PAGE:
23 Nov Gliding Getaways: Nordic Ski Getaways in the Northern Rockies
Last winter, during a family trip to Jackson Hole, Wyoming, we started the day by sitting in front of the fireplace in our hotel lobby and sipping steamy beverages before heading out to explore Grand Teton National Park on our cross-country skis. After a cozy morning, we arrived at the Taggart Lake Trailhead and found that it was surrounded by a thick soup of fog. Despite being at the foot of the Teton Range, we could see nary a Teton, but the parking lot was still packed with people getting ready to cross-country ski, snowshoe, or search for backcountry powder.
Many of the other adventurers took off on Teton Park Road toward Signal Mountain Lodge, which includes 14 miles of corduroy-like snow on a trail that’s groomed three times a week for classic and skate skiing. Others skied and snowshoed the 4.7 miles of ungroomed trail to Taggart and Bradley lakes.
We followed the least popular option along the west side of Cottonwood Creek. While skiing on the 3.8-mile skier-tracked trail toward Jenny Lake, we still couldn’t see much due to the fog. We quietly moved through aspens and then conifers, and around each turn, little tableaus of nature were revealed. The creek played a soundtrack of plinks, splooshes, and purls, and chickadees called out as we passed beneath their perches.
When we came out of the trees, the mist parted, and we had a stellar view of the Teton Range. I had almost forgotten it was there, right next to us. We skied closer to feel more immersed in the raw ruggedness of these mountains. I was torn between soaking in the sun and taking photos. I did both.
A few minutes later, the fog closed in and the mountain views were gone. We skied back into the trees, grateful for those five minutes of clarity. When our excursion was finished, we got back in the car and headed to Dornans in Moose, Wyoming, for lunch, beers, and hot cocoa. The location is known for the views, and while we were there, the sky cleared and the mountains stood out against a bluebird sky. Back at our hotel, we enjoyed a soak in the hot tub followed by a rousing board game.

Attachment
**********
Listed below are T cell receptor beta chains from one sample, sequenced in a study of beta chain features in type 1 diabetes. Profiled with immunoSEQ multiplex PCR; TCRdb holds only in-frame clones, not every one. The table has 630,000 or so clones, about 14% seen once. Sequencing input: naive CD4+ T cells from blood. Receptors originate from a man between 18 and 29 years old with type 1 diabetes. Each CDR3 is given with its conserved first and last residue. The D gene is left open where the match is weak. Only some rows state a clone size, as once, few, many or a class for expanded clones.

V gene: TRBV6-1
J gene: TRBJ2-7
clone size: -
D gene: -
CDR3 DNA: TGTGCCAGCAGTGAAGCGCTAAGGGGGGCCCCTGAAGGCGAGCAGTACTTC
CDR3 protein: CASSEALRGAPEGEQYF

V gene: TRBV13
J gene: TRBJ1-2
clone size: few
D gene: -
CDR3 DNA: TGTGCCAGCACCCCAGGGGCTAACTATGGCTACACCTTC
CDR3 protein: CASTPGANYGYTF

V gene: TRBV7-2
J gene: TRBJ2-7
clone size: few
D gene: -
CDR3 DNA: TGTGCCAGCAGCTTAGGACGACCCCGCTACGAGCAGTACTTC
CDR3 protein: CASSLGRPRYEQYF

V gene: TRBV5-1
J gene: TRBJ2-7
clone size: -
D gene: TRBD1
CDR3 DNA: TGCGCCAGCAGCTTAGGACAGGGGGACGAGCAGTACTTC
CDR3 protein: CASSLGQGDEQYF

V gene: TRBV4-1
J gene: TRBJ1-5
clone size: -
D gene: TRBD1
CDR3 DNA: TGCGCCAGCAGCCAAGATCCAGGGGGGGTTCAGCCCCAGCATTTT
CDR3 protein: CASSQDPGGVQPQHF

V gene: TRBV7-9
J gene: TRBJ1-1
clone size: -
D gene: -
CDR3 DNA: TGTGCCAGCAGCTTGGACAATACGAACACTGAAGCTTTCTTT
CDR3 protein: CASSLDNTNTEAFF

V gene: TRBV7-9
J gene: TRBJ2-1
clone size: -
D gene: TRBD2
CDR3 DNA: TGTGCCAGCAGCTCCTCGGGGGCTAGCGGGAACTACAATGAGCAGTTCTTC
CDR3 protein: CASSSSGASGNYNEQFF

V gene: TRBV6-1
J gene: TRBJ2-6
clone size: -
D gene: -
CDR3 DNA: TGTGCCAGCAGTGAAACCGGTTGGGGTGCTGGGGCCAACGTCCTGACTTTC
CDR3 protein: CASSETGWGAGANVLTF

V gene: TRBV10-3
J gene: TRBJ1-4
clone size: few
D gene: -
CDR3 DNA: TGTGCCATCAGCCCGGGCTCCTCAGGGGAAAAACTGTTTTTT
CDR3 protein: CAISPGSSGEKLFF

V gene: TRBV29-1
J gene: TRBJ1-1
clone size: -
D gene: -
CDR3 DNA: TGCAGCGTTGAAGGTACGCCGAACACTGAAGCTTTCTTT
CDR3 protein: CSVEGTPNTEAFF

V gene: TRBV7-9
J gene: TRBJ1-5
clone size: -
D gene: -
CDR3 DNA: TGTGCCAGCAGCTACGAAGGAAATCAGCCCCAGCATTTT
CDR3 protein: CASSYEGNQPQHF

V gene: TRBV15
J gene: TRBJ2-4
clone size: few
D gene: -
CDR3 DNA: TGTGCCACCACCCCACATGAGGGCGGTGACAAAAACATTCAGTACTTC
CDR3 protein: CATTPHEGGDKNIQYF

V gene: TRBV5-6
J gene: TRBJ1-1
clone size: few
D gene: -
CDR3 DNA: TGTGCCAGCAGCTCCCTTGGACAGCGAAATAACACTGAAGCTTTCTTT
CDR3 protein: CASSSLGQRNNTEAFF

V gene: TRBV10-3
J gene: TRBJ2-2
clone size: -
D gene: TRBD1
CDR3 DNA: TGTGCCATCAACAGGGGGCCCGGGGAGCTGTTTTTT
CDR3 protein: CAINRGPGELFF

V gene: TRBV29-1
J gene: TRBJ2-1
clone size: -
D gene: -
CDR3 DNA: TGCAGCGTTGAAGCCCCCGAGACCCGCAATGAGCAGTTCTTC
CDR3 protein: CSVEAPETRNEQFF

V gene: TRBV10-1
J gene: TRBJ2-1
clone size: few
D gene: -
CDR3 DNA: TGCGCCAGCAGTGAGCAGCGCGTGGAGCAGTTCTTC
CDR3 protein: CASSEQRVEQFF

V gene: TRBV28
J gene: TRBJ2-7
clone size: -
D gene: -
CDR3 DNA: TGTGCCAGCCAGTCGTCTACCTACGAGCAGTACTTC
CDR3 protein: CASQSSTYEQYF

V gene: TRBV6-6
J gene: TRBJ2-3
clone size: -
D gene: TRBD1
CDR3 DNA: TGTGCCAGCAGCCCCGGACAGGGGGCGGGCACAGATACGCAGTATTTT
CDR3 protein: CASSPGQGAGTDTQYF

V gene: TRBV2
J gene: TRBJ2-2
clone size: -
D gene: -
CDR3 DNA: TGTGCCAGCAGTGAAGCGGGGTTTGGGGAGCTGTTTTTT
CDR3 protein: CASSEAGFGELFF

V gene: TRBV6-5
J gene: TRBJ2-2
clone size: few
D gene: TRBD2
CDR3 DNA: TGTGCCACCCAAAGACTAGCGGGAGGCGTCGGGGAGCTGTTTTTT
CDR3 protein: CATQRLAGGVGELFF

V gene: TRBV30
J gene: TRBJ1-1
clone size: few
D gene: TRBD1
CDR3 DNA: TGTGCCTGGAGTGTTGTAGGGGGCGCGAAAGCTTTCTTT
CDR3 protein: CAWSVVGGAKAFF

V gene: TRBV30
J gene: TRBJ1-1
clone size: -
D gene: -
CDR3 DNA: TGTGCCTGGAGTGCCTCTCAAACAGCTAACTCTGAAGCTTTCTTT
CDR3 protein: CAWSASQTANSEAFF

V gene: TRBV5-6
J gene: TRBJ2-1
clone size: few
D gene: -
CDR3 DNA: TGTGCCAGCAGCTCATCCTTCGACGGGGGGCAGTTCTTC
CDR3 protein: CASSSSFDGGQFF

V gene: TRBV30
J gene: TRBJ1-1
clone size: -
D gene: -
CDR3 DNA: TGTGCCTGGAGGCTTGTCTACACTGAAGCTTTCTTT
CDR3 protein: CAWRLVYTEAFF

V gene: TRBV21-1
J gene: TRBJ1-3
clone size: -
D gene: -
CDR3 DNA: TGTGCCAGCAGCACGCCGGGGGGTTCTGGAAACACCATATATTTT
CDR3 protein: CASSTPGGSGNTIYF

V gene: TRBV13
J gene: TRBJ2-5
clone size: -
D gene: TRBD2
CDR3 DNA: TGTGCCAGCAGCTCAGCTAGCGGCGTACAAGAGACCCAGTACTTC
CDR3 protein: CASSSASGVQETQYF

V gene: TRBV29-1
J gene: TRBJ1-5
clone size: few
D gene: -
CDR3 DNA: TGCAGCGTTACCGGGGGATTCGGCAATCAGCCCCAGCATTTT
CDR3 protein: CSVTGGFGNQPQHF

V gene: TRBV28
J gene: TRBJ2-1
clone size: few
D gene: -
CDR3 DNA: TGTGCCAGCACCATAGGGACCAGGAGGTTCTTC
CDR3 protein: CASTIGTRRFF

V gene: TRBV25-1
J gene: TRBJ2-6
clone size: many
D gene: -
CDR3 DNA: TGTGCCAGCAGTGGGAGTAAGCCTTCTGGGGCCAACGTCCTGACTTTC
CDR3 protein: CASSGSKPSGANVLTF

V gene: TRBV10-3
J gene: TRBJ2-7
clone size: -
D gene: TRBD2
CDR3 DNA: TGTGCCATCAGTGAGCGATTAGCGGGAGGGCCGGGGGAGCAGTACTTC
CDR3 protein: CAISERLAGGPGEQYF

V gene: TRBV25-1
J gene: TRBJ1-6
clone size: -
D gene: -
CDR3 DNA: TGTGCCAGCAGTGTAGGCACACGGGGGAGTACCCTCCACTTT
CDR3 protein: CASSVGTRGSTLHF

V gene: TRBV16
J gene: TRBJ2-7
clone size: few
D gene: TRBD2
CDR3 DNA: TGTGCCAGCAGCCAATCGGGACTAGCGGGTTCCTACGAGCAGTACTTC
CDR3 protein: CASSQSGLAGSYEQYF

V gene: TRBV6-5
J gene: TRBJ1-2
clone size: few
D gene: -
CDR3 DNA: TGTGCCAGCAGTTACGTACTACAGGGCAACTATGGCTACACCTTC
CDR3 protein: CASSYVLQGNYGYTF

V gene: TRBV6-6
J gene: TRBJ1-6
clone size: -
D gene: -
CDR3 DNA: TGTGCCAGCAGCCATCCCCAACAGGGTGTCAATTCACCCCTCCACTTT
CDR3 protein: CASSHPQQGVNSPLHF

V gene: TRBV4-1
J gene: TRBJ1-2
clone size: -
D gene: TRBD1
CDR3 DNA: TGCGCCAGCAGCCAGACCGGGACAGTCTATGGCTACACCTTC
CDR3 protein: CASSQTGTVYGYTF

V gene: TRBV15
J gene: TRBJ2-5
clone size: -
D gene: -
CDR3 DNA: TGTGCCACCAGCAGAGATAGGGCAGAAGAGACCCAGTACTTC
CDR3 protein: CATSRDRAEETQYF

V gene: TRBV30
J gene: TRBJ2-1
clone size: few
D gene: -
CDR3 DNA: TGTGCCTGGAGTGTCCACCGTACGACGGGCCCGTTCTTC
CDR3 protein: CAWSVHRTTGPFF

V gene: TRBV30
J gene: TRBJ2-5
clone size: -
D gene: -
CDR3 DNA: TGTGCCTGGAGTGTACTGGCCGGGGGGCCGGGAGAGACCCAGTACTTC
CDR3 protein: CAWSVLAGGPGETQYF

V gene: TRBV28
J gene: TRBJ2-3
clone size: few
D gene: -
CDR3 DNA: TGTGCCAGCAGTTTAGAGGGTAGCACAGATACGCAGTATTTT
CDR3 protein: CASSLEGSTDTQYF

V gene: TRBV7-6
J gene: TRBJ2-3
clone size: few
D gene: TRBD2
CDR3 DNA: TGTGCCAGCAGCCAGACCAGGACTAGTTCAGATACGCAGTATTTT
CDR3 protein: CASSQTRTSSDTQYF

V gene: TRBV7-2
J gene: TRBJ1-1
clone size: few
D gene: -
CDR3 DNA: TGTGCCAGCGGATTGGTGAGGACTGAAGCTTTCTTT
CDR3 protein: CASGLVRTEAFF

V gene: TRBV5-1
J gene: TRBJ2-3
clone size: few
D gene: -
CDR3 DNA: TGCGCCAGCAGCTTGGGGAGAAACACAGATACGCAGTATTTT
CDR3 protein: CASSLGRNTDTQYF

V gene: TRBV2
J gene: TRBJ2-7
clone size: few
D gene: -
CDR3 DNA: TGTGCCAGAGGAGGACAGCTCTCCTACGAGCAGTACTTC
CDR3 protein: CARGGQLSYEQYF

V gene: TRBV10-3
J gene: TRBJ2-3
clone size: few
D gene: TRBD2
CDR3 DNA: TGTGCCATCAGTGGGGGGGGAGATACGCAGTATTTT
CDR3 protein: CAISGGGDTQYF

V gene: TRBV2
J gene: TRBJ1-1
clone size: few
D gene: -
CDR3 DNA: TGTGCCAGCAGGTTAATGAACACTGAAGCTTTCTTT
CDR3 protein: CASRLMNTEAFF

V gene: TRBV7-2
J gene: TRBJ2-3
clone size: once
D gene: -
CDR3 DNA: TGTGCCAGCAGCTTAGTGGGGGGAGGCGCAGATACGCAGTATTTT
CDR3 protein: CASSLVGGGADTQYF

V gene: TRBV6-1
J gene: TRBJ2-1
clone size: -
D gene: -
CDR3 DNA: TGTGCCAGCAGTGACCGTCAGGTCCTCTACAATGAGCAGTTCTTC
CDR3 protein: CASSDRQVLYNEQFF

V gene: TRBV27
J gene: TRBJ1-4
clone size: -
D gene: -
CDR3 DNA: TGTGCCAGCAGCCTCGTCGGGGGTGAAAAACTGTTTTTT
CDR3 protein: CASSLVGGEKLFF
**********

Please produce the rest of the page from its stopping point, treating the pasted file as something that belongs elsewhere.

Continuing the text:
Whether it’s kicking and gliding on the trails in Yellowstone or Grand Teton national parks, meeting friends at Homestake Lodge on the Continental Divide above Butte, Montana, or mixing Nordic adventures in with some alpine skiing and hot spring soaking in Idaho, cross-country ski vacations have always been a favorite winter getaway for me and my family. And in my opinion, these types of winter trips should have a feeling of hygge — a Danish and Norwegian word that refers to coziness and conviviality. Staying in a lodge with a fireplace, board games, and hot drinks goes a long way, making a Nordic ski vacation that much more special.
Nordic Ski Destinations
Lone Mountain Ranch
Big Sky, Montana
For a quintessential Western vacation mixed with Nordic fun and located right near the world-class downhill skiing at Big Sky Resort, Lone Mountain Ranch fits the bill. With 85 kilometers of meticulously groomed trails, it’s been called the Number One Nordic ski destination in North America by Cross Country Skier magazine. The ranch features 27 historic log cabins that range from one to six bedrooms to accommodate groups of all sizes, and most packages include dining at their signature restaurant, Horn & Cantle. The saloon often features live acoustic music, and with a hot drink in hand, that’s one of the best parts of a Lone Mountain Ranch getaway.
Izaak Walton Inn